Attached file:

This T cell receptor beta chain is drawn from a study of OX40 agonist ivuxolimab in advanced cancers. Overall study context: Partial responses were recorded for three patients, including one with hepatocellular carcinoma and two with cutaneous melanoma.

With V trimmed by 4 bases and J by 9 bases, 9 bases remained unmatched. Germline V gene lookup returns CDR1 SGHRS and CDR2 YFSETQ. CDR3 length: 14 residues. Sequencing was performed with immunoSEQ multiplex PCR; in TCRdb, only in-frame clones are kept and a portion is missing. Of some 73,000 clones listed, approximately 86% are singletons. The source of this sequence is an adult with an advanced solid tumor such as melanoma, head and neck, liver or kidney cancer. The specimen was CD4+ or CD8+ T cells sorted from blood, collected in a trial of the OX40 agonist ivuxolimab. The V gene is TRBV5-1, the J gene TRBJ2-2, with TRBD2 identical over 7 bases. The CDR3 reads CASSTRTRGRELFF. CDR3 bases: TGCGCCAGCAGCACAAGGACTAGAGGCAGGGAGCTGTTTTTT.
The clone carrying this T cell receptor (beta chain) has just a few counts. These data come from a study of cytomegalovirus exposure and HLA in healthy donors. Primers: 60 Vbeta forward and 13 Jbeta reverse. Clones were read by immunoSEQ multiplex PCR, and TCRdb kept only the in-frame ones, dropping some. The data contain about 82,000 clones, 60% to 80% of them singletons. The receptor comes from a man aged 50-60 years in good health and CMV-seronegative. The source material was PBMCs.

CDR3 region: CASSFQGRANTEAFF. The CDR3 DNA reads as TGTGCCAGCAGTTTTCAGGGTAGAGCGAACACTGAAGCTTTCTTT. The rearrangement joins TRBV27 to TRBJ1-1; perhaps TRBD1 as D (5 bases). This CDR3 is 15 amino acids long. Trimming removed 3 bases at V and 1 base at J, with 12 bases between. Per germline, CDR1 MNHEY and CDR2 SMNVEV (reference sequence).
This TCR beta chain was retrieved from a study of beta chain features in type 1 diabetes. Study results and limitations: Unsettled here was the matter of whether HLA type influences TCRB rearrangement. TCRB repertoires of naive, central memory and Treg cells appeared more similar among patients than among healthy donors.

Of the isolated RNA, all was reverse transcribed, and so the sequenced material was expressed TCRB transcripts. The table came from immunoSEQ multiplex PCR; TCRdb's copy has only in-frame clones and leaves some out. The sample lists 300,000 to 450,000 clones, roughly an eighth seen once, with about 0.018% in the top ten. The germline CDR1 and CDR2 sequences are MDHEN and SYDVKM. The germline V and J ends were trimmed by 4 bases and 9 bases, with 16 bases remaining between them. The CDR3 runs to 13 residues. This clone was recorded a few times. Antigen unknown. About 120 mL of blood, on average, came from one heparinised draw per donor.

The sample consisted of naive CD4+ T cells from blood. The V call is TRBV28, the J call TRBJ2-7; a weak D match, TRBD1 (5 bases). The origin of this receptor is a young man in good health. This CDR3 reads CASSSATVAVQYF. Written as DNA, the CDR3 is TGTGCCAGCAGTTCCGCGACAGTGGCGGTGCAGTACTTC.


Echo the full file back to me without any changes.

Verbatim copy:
This T cell receptor beta chain is drawn from a study of OX40 agonist ivuxolimab in advanced cancers. Overall study context: Partial responses were recorded for three patients, including one with hepatocellular carcinoma and two with cutaneous melanoma.

With V trimmed by 4 bases and J by 9 bases, 9 bases remained unmatched. Germline V gene lookup returns CDR1 SGHRS and CDR2 YFSETQ. CDR3 length: 14 residues. Sequencing was performed with immunoSEQ multiplex PCR; in TCRdb, only in-frame clones are kept and a portion is missing. Of some 73,000 clones listed, approximately 86% are singletons. The source of this sequence is an adult with an advanced solid tumor such as melanoma, head and neck, liver or kidney cancer. The specimen was CD4+ or CD8+ T cells sorted from blood, collected in a trial of the OX40 agonist ivuxolimab. The V gene is TRBV5-1, the J gene TRBJ2-2, with TRBD2 identical over 7 bases. The CDR3 reads CASSTRTRGRELFF. CDR3 bases: TGCGCCAGCAGCACAAGGACTAGAGGCAGGGAGCTGTTTTTT.
The clone carrying this T cell receptor (beta chain) has just a few counts. These data come from a study of cytomegalovirus exposure and HLA in healthy donors. Primers: 60 Vbeta forward and 13 Jbeta reverse. Clones were read by immunoSEQ multiplex PCR, and TCRdb kept only the in-frame ones, dropping some. The data contain about 82,000 clones, 60% to 80% of them singletons. The receptor comes from a man aged 50-60 years in good health and CMV-seronegative. The source material was PBMCs.

CDR3 region: CASSFQGRANTEAFF. The CDR3 DNA reads as TGTGCCAGCAGTTTTCAGGGTAGAGCGAACACTGAAGCTTTCTTT. The rearrangement joins TRBV27 to TRBJ1-1; perhaps TRBD1 as D (5 bases). This CDR3 is 15 amino acids long. Trimming removed 3 bases at V and 1 base at J, with 12 bases between. Per germline, CDR1 MNHEY and CDR2 SMNVEV (reference sequence).
This TCR beta chain was retrieved from a study of beta chain features in type 1 diabetes. Study results and limitations: Unsettled here was the matter of whether HLA type influences TCRB rearrangement. TCRB repertoires of naive, central memory and Treg cells appeared more similar among patients than among healthy donors.

Of the isolated RNA, all was reverse transcribed, and so the sequenced material was expressed TCRB transcripts. The table came from immunoSEQ multiplex PCR; TCRdb's copy has only in-frame clones and leaves some out. The sample lists 300,000 to 450,000 clones, roughly an eighth seen once, with about 0.018% in the top ten. The germline CDR1 and CDR2 sequences are MDHEN and SYDVKM. The germline V and J ends were trimmed by 4 bases and 9 bases, with 16 bases remaining between them. The CDR3 runs to 13 residues. This clone was recorded a few times. Antigen unknown. About 120 mL of blood, on average, came from one heparinised draw per donor.

The sample consisted of naive CD4+ T cells from blood. The V call is TRBV28, the J call TRBJ2-7; a weak D match, TRBD1 (5 bases). The origin of this receptor is a young man in good health. This CDR3 reads CASSSATVAVQYF. Written as DNA, the CDR3 is TGTGCCAGCAGTTCCGCGACAGTGGCGGTGCAGTACTTC.